The Pentagon, headquarters of the U.S. Defense Department, as viewed with the Potomac River and Washington, D.C., in the background. (Defense Department photo)

Although Mattis intentionally limits his contact with the public and the press, some of his past statements reveal his mindset. In Iraq in 2003, Mattis coached arriving Marines, “Be polite, be professional, but have a plan to kill everybody you meet.” And in 2005, the man who has been unleashed by the President said, “You go into Afghanistan, you got guys who slap women around for five years because they didn’t wear a veil. You know, guys like that ain’t got no manhood left anyway. So it’s a hell of a lot of fun to shoot them. Actually it’s quite fun to fight them, you know. It’s a hell of a hoot. It’s fun to shoot some people. I’ll be right up there with you. I like brawling.”

The man who likes “brawling” is also the first Secretary of Defense since George Marshall in 1947 confirmed with a waiver of the National Security Act. By law, members of the armed forces must have a seven-year waiting period before becoming Defense Secretary. The reason for the legislation was to respect civilian control of the military and to keep those favoring military solutions — as an early recourse — away from the levers for taking the country to war. The Congress after World War II attempted to prevent the very situation that is now unfolding.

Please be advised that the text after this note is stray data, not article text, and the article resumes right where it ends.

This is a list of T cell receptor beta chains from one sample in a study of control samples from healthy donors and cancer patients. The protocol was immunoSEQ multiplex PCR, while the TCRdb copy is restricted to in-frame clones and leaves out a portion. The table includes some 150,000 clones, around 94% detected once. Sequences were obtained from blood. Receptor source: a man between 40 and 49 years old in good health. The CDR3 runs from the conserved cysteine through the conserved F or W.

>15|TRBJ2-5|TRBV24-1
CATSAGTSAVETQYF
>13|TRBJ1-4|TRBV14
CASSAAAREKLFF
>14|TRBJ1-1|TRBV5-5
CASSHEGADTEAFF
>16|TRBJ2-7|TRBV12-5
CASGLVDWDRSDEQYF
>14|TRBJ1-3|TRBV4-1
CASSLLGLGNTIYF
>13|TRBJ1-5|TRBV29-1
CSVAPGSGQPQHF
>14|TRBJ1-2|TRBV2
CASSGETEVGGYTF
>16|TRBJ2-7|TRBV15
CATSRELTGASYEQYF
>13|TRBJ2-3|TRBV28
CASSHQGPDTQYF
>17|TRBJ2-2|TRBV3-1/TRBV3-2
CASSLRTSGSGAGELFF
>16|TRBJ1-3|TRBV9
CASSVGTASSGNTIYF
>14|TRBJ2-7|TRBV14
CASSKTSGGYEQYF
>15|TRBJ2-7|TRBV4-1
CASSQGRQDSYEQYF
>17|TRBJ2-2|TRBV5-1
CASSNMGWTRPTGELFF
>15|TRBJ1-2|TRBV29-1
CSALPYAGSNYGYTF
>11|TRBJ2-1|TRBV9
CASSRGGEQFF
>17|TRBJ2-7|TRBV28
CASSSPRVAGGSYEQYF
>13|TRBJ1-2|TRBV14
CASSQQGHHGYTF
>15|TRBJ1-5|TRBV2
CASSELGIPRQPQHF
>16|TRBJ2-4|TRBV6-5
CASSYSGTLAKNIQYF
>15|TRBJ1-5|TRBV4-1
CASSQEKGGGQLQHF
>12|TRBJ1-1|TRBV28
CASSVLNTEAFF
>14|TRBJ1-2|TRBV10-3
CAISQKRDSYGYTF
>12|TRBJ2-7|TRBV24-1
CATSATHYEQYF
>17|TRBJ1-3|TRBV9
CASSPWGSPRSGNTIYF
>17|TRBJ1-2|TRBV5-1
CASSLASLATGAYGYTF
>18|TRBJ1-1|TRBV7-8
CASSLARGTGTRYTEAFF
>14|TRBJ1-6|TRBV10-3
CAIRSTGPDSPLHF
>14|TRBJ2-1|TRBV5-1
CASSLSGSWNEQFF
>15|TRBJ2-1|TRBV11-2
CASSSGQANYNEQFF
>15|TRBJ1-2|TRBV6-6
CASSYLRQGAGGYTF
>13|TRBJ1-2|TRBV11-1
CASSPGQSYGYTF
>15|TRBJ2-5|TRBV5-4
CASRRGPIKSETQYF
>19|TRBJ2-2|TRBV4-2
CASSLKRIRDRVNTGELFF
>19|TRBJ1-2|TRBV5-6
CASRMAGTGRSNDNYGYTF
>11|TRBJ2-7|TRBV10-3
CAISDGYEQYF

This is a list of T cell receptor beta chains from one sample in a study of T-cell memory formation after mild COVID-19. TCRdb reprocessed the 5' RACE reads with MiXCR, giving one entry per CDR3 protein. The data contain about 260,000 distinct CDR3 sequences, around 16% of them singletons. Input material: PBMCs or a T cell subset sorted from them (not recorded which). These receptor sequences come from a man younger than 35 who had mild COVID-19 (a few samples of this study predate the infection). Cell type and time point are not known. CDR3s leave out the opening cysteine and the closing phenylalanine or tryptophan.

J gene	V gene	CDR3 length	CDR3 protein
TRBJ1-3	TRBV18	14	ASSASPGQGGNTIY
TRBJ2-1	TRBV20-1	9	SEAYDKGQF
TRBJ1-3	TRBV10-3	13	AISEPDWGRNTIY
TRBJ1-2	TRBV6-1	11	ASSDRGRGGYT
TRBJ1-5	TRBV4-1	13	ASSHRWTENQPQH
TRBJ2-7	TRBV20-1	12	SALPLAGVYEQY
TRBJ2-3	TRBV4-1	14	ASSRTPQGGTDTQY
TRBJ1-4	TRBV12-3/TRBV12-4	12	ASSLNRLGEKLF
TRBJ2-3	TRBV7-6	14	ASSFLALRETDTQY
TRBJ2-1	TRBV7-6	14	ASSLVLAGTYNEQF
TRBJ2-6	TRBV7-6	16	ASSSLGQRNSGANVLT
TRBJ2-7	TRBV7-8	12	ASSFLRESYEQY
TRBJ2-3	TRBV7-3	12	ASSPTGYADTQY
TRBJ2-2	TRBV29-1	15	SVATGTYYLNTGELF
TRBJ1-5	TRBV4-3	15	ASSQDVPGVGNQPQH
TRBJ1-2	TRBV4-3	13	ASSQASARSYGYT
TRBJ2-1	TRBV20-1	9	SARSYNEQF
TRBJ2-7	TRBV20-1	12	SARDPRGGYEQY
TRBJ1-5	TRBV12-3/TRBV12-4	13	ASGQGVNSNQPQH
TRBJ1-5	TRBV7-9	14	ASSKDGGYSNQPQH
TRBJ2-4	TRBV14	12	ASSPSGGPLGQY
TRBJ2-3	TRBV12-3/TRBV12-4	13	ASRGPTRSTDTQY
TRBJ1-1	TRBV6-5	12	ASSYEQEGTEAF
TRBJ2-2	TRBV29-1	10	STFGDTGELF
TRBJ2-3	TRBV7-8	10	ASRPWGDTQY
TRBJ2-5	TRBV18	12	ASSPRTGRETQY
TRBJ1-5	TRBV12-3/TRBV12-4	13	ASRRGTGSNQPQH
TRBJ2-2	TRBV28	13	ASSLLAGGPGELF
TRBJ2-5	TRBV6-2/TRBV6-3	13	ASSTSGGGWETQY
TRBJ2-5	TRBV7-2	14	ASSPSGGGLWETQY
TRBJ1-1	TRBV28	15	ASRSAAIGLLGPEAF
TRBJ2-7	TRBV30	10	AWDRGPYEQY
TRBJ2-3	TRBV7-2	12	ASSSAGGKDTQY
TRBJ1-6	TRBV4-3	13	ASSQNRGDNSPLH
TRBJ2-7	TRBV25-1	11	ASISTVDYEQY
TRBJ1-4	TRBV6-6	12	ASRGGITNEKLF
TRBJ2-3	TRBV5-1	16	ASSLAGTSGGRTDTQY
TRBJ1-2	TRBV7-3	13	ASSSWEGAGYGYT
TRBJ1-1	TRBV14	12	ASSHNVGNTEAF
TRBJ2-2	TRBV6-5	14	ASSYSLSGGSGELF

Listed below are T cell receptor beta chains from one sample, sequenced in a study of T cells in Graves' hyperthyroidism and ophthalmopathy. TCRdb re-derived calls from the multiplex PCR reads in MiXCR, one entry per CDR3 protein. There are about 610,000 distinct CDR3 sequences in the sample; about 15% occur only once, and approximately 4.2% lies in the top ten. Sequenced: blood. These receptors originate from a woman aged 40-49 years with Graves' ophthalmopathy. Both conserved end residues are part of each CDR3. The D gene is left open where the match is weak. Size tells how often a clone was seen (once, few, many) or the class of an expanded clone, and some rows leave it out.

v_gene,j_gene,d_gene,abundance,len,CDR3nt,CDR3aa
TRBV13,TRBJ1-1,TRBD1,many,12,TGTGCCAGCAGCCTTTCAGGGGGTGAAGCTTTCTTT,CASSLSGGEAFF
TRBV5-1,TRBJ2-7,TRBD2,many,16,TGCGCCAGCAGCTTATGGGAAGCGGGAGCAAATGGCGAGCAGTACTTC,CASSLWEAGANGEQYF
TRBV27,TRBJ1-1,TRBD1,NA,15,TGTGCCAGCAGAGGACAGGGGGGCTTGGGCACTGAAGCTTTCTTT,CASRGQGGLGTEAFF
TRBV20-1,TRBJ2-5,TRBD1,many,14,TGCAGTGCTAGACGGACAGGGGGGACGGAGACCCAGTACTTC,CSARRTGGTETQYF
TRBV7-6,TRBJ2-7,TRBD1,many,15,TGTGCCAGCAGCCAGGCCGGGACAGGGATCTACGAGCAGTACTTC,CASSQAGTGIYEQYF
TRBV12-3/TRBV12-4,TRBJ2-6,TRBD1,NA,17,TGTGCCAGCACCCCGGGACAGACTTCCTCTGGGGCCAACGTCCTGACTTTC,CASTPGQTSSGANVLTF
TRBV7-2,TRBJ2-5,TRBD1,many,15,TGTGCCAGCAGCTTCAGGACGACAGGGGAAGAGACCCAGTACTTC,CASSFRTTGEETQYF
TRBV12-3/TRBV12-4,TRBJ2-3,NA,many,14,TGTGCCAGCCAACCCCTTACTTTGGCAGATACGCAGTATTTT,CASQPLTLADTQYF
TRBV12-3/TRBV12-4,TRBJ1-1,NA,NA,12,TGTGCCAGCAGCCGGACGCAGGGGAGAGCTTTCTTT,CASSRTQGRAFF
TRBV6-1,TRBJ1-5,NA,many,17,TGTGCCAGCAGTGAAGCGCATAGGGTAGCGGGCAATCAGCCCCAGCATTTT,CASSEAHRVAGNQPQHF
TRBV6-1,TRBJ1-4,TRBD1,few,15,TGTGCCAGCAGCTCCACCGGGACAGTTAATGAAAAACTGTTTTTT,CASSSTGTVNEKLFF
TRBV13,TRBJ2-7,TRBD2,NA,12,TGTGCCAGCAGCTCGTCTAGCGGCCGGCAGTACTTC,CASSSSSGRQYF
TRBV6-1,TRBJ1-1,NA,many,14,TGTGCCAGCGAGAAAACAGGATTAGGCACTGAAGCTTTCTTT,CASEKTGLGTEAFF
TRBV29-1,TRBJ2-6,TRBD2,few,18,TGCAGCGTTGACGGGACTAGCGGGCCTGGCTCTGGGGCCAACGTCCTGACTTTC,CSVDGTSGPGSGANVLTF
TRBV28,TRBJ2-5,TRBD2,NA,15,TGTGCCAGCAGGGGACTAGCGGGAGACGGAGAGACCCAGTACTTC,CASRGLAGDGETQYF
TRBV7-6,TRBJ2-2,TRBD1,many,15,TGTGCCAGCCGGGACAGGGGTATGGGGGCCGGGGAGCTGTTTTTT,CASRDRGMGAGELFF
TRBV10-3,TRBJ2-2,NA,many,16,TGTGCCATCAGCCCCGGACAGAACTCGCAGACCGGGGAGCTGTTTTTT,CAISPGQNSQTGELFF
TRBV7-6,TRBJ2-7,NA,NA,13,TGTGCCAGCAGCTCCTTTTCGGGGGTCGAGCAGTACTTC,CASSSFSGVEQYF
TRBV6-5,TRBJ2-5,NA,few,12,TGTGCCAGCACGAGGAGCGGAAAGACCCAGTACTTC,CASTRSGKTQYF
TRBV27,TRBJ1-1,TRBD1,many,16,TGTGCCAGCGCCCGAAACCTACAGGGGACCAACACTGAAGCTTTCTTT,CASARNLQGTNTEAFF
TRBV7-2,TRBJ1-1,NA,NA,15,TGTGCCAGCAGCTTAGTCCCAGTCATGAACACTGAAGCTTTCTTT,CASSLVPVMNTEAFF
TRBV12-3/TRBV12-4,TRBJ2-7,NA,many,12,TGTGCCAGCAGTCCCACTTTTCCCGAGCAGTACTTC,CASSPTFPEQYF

In George Marshall’s case, the waiver recognized his deep experience in statesmanship, since he served as Secretary of State and directed the Marshall Plan for rebuilding Europe before he became Defense Secretary. “Mad Dog” Mattis received his waiver without mention of his diplomatic abilities. Yet, the waiver for Mattis easily passed the Senate, 81-17, and the House, 235-188. He was then confirmed by the Senate in a 99-1 vote.

Leading what little debate there was over the Mattis waiver and confirmation, Sen. Kirsten Gillibrand, D-New York, said, “While I deeply respect General Mattis’s service, I will oppose a waiver. Civilian control of our military is a fundamental principle of American democracy, and I will not vote for an exception to this rule.”

Worked Up Over Russia  

In his confirmation hearings, Mad Dog supported what in Official Washington are the most conventional perspectives, including referring to Russia as a “principal threat.”

Iranian President Hassan Rouhani meets with Russian President Vladimir Putin on Nov. 23, 2015 Tehran. (Photo from: http://en.kremlin.ru)


The sentiment of the vast majority of Congress was summed up by Tim Kaine, D-Virginia, a member of both the Senate Armed Services and Foreign Relations Committees, saying “In his testimony before the Senate Armed Services Committee yesterday, he demonstrated a clear-eyed view of our current national security environment and a deep appreciation for the challenges facing U.S. service members and their families.”

Kaine, who was Hillary Clinton’s vice-presidential running mate, added, “I believe he is well-prepared to lead the Department of Defense and provide the incoming administration with wise and strategic counsel on matters of national security.”